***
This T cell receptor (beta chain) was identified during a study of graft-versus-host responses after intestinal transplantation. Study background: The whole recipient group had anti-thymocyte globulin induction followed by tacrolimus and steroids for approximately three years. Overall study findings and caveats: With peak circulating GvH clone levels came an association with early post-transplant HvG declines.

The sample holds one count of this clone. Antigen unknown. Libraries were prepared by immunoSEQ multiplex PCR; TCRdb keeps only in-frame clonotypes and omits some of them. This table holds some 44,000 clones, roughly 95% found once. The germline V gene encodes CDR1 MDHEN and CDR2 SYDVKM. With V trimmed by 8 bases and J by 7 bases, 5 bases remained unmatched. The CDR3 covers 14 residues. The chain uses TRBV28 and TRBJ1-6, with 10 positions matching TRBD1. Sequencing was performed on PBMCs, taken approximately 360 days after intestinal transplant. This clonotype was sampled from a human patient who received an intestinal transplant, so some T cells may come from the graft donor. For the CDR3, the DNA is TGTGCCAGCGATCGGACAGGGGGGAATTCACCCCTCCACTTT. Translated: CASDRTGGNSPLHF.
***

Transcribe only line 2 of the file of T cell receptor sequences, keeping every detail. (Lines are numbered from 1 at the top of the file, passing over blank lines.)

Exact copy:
The sample holds one count of this clone. Antigen unknown. Libraries were prepared by immunoSEQ multiplex PCR; TCRdb keeps only in-frame clonotypes and omits some of them. This table holds some 44,000 clones, roughly 95% found once. The germline V gene encodes CDR1 MDHEN and CDR2 SYDVKM. With V trimmed by 8 bases and J by 7 bases, 5 bases remained unmatched. The CDR3 covers 14 residues. The chain uses TRBV28 and TRBJ1-6, with 10 positions matching TRBD1. Sequencing was performed on PBMCs, taken approximately 360 days after intestinal transplant. This clonotype was sampled from a human patient who received an intestinal transplant, so some T cells may come from the graft donor. For the CDR3, the DNA is TGTGCCAGCGATCGGACAGGGGGGAATTCACCCCTCCACTTT. Translated: CASDRTGGNSPLHF.